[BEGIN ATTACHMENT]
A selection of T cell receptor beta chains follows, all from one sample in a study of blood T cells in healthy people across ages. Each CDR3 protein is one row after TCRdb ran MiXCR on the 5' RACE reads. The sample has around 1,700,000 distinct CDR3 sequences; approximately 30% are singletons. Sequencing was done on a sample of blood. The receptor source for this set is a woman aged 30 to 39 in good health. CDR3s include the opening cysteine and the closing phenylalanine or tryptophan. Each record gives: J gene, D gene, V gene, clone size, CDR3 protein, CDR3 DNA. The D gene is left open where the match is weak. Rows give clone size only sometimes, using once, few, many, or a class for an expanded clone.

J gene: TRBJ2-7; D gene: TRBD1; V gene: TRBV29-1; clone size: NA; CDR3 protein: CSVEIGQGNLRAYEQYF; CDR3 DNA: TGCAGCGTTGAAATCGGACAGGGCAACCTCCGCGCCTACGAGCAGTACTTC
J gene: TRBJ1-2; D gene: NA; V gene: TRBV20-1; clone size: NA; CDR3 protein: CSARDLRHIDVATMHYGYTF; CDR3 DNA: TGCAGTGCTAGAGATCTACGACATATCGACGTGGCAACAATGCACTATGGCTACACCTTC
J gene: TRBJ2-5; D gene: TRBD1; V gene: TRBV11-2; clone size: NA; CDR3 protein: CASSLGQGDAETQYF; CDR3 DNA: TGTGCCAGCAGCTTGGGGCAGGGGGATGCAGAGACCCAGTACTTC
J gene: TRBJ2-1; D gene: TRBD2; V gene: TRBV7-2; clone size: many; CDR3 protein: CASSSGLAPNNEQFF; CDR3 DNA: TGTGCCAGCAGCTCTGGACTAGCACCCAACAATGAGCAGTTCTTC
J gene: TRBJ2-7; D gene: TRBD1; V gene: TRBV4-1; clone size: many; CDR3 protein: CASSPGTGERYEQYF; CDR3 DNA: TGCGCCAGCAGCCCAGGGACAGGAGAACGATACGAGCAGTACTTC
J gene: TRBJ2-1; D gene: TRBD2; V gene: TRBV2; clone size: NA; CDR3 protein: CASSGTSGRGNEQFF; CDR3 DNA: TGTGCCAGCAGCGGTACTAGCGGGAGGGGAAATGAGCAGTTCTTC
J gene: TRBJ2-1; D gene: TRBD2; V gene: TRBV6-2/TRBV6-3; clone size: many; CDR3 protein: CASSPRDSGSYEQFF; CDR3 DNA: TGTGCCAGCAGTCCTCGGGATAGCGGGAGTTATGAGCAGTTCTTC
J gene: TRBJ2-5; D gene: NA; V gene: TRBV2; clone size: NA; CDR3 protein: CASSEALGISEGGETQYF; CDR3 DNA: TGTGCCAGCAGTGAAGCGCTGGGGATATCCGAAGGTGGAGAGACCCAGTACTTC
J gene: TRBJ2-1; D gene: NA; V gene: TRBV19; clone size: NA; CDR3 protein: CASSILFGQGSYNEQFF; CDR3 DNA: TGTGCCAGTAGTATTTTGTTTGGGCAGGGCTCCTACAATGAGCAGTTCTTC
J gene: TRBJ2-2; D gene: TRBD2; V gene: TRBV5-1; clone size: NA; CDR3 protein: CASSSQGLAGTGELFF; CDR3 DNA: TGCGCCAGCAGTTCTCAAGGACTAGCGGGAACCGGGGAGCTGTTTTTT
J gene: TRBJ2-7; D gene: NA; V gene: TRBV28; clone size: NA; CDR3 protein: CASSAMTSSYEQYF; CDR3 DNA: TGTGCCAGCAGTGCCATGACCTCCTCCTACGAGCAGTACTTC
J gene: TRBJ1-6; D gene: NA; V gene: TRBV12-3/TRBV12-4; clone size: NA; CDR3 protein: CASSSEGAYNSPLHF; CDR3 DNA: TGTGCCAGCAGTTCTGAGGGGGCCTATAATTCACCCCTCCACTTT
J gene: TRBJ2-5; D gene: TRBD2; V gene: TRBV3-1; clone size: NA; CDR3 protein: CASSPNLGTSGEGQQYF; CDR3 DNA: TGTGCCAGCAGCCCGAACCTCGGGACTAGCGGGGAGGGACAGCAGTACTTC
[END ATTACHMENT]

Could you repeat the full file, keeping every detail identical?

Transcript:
A selection of T cell receptor beta chains follows, all from one sample in a study of blood T cells in healthy people across ages. Each CDR3 protein is one row after TCRdb ran MiXCR on the 5' RACE reads. The sample has around 1,700,000 distinct CDR3 sequences; approximately 30% are singletons. Sequencing was done on a sample of blood. The receptor source for this set is a woman aged 30 to 39 in good health. CDR3s include the opening cysteine and the closing phenylalanine or tryptophan. Each record gives: J gene, D gene, V gene, clone size, CDR3 protein, CDR3 DNA. The D gene is left open where the match is weak. Rows give clone size only sometimes, using once, few, many, or a class for an expanded clone.

J gene: TRBJ2-7; D gene: TRBD1; V gene: TRBV29-1; clone size: NA; CDR3 protein: CSVEIGQGNLRAYEQYF; CDR3 DNA: TGCAGCGTTGAAATCGGACAGGGCAACCTCCGCGCCTACGAGCAGTACTTC
J gene: TRBJ1-2; D gene: NA; V gene: TRBV20-1; clone size: NA; CDR3 protein: CSARDLRHIDVATMHYGYTF; CDR3 DNA: TGCAGTGCTAGAGATCTACGACATATCGACGTGGCAACAATGCACTATGGCTACACCTTC
J gene: TRBJ2-5; D gene: TRBD1; V gene: TRBV11-2; clone size: NA; CDR3 protein: CASSLGQGDAETQYF; CDR3 DNA: TGTGCCAGCAGCTTGGGGCAGGGGGATGCAGAGACCCAGTACTTC
J gene: TRBJ2-1; D gene: TRBD2; V gene: TRBV7-2; clone size: many; CDR3 protein: CASSSGLAPNNEQFF; CDR3 DNA: TGTGCCAGCAGCTCTGGACTAGCACCCAACAATGAGCAGTTCTTC
J gene: TRBJ2-7; D gene: TRBD1; V gene: TRBV4-1; clone size: many; CDR3 protein: CASSPGTGERYEQYF; CDR3 DNA: TGCGCCAGCAGCCCAGGGACAGGAGAACGATACGAGCAGTACTTC
J gene: TRBJ2-1; D gene: TRBD2; V gene: TRBV2; clone size: NA; CDR3 protein: CASSGTSGRGNEQFF; CDR3 DNA: TGTGCCAGCAGCGGTACTAGCGGGAGGGGAAATGAGCAGTTCTTC
J gene: TRBJ2-1; D gene: TRBD2; V gene: TRBV6-2/TRBV6-3; clone size: many; CDR3 protein: CASSPRDSGSYEQFF; CDR3 DNA: TGTGCCAGCAGTCCTCGGGATAGCGGGAGTTATGAGCAGTTCTTC
J gene: TRBJ2-5; D gene: NA; V gene: TRBV2; clone size: NA; CDR3 protein: CASSEALGISEGGETQYF; CDR3 DNA: TGTGCCAGCAGTGAAGCGCTGGGGATATCCGAAGGTGGAGAGACCCAGTACTTC
J gene: TRBJ2-1; D gene: NA; V gene: TRBV19; clone size: NA; CDR3 protein: CASSILFGQGSYNEQFF; CDR3 DNA: TGTGCCAGTAGTATTTTGTTTGGGCAGGGCTCCTACAATGAGCAGTTCTTC
J gene: TRBJ2-2; D gene: TRBD2; V gene: TRBV5-1; clone size: NA; CDR3 protein: CASSSQGLAGTGELFF; CDR3 DNA: TGCGCCAGCAGTTCTCAAGGACTAGCGGGAACCGGGGAGCTGTTTTTT
J gene: TRBJ2-7; D gene: NA; V gene: TRBV28; clone size: NA; CDR3 protein: CASSAMTSSYEQYF; CDR3 DNA: TGTGCCAGCAGTGCCATGACCTCCTCCTACGAGCAGTACTTC
J gene: TRBJ1-6; D gene: NA; V gene: TRBV12-3/TRBV12-4; clone size: NA; CDR3 protein: CASSSEGAYNSPLHF; CDR3 DNA: TGTGCCAGCAGTTCTGAGGGGGCCTATAATTCACCCCTCCACTTT
J gene: TRBJ2-5; D gene: TRBD2; V gene: TRBV3-1; clone size: NA; CDR3 protein: CASSPNLGTSGEGQQYF; CDR3 DNA: TGTGCCAGCAGCCCGAACCTCGGGACTAGCGGGGAGGGACAGCAGTACTTC